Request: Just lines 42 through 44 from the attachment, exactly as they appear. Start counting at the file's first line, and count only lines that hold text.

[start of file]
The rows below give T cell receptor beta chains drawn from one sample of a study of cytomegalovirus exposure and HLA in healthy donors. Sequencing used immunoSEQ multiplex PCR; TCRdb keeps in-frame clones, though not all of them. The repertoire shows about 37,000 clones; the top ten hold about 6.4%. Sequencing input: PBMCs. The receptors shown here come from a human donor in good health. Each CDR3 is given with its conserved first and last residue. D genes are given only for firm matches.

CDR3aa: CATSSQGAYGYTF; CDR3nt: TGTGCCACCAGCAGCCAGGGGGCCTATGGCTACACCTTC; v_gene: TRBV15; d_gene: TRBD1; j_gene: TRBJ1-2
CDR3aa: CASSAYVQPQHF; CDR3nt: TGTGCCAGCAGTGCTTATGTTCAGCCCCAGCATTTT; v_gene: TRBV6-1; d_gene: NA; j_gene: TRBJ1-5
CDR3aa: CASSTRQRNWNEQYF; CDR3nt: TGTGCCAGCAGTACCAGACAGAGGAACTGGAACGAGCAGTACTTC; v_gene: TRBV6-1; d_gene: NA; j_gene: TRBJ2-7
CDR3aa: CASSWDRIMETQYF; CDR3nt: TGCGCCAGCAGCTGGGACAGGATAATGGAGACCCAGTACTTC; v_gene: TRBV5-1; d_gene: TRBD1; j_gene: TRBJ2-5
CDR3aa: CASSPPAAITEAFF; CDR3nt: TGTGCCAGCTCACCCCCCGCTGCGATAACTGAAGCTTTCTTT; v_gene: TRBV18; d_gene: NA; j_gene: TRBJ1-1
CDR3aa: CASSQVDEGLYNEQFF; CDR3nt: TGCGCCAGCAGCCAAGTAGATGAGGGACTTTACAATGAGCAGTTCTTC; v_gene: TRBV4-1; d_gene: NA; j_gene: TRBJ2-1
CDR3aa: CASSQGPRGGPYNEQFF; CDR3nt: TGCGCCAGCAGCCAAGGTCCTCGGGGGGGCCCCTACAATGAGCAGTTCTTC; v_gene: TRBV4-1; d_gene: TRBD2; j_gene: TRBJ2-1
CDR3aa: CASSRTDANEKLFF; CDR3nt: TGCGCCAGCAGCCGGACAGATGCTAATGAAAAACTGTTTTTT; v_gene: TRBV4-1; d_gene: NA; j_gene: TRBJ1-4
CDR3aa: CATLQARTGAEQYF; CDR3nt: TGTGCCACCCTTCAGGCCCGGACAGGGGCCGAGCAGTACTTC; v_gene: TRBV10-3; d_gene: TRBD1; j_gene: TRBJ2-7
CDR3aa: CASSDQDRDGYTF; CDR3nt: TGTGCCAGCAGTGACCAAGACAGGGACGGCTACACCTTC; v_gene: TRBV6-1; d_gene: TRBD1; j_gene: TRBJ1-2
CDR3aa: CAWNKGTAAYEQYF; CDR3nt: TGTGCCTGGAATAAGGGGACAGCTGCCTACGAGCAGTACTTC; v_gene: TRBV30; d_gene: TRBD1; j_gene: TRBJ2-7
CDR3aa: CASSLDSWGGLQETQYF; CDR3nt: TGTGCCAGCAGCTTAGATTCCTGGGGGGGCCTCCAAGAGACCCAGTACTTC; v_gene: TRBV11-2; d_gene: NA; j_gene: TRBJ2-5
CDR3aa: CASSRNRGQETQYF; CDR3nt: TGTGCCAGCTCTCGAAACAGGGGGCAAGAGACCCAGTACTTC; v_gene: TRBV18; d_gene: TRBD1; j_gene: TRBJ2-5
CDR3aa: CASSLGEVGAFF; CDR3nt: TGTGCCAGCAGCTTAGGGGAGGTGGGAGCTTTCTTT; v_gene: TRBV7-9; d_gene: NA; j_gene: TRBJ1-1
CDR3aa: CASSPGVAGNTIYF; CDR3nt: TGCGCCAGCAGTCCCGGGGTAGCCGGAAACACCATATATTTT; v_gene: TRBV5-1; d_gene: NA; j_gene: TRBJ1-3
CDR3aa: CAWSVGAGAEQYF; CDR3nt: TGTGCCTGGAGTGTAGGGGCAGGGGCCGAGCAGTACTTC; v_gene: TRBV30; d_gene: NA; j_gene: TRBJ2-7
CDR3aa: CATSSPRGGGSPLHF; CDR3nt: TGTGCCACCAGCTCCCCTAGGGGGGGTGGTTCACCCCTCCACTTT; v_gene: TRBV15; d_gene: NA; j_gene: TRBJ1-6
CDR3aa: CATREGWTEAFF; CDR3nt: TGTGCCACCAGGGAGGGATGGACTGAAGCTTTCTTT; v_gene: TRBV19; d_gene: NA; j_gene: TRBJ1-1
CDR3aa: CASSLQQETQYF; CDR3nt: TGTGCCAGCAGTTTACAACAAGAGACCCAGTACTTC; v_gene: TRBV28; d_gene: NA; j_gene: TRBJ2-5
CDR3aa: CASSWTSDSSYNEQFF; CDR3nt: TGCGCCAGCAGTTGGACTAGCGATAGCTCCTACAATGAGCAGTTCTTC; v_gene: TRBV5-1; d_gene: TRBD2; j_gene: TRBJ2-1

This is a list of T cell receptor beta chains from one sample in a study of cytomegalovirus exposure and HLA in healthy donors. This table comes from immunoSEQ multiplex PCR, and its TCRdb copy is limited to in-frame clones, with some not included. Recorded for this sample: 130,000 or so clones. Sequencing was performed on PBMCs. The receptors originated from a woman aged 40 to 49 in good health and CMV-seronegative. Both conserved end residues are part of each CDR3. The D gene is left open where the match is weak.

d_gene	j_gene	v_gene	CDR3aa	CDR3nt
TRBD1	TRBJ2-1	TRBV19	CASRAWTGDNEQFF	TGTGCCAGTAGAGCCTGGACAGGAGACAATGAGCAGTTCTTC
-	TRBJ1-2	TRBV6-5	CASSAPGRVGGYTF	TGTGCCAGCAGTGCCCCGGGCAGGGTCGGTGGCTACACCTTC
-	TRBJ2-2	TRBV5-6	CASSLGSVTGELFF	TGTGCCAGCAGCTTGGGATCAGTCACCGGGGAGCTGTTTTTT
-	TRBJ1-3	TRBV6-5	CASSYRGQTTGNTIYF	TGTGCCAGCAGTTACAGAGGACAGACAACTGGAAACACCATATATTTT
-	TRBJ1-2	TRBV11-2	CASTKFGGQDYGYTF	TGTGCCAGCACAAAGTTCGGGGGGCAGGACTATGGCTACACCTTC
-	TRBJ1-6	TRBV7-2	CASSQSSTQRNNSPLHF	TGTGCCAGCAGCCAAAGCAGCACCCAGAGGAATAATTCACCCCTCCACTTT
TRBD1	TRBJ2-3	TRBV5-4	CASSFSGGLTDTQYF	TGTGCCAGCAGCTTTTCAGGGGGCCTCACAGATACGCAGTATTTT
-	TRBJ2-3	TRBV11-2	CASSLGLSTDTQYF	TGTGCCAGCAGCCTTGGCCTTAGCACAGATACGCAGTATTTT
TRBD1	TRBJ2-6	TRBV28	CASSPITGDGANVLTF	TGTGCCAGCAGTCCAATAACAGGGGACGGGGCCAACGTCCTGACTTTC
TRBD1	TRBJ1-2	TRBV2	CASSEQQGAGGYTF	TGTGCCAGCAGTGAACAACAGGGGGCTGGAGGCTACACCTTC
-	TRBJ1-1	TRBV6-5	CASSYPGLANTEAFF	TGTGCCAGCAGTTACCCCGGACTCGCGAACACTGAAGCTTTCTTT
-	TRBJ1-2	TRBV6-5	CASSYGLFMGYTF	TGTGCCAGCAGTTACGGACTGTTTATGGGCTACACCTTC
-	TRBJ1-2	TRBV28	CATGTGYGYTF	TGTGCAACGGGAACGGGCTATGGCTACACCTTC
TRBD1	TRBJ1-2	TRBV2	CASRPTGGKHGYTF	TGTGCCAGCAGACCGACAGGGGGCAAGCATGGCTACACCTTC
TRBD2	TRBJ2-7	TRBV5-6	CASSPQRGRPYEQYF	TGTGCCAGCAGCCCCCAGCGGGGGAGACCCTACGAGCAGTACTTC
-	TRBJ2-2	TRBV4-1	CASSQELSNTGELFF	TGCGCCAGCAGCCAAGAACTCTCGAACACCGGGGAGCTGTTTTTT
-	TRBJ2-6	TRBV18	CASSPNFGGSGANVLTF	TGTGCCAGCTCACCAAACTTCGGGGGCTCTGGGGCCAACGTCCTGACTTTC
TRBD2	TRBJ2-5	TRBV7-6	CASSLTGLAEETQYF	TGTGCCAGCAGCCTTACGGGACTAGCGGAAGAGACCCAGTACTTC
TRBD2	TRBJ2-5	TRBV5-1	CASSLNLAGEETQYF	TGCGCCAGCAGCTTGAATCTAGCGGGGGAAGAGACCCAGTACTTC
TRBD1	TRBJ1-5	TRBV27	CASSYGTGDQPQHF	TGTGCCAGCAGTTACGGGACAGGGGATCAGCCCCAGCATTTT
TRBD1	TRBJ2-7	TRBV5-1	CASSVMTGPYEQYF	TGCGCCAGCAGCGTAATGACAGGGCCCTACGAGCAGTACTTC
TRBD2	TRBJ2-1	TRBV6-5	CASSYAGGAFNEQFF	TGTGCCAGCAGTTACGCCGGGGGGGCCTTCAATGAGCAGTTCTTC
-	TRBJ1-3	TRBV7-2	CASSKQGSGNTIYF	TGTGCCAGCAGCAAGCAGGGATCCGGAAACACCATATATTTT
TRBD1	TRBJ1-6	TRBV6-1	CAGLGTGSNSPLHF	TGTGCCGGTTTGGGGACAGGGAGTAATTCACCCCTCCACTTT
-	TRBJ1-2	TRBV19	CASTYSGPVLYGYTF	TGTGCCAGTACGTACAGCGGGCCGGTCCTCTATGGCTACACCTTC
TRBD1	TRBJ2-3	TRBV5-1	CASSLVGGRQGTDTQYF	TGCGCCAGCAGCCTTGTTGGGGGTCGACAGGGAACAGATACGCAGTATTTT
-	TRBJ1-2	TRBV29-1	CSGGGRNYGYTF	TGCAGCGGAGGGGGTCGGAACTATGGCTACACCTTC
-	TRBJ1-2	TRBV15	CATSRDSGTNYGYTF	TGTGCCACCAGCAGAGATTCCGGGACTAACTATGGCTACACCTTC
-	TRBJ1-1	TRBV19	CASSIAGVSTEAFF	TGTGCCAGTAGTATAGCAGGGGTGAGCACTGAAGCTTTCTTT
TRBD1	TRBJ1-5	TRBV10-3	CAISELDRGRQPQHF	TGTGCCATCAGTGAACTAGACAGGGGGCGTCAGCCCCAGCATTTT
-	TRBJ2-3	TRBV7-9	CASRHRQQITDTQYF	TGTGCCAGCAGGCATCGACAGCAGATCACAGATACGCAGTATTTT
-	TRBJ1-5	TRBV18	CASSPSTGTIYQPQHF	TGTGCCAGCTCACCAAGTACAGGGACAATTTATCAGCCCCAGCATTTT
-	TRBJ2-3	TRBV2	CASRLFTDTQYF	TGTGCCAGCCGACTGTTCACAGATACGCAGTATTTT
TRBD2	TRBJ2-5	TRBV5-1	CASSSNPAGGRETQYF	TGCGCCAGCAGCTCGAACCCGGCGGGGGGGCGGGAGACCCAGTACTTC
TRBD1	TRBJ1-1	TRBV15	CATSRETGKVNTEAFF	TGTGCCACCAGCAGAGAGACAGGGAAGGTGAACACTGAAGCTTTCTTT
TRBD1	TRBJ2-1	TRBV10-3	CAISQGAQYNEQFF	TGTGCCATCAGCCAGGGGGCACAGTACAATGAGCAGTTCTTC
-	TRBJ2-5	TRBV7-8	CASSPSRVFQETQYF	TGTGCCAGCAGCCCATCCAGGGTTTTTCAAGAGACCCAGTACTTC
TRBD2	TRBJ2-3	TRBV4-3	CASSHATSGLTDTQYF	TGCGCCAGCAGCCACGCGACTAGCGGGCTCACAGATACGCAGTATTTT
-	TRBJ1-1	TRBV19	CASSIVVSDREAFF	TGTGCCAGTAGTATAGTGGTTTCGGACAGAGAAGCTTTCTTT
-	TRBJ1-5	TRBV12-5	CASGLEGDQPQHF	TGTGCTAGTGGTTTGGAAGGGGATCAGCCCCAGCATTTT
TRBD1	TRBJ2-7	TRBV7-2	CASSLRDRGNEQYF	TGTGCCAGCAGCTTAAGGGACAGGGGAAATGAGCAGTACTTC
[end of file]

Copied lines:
TRBD2	TRBJ2-5	TRBV5-1	CASSLNLAGEETQYF	TGCGCCAGCAGCTTGAATCTAGCGGGGGAAGAGACCCAGTACTTC
TRBD1	TRBJ1-5	TRBV27	CASSYGTGDQPQHF	TGTGCCAGCAGTTACGGGACAGGGGATCAGCCCCAGCATTTT
TRBD1	TRBJ2-7	TRBV5-1	CASSVMTGPYEQYF	TGCGCCAGCAGCGTAATGACAGGGCCCTACGAGCAGTACTTC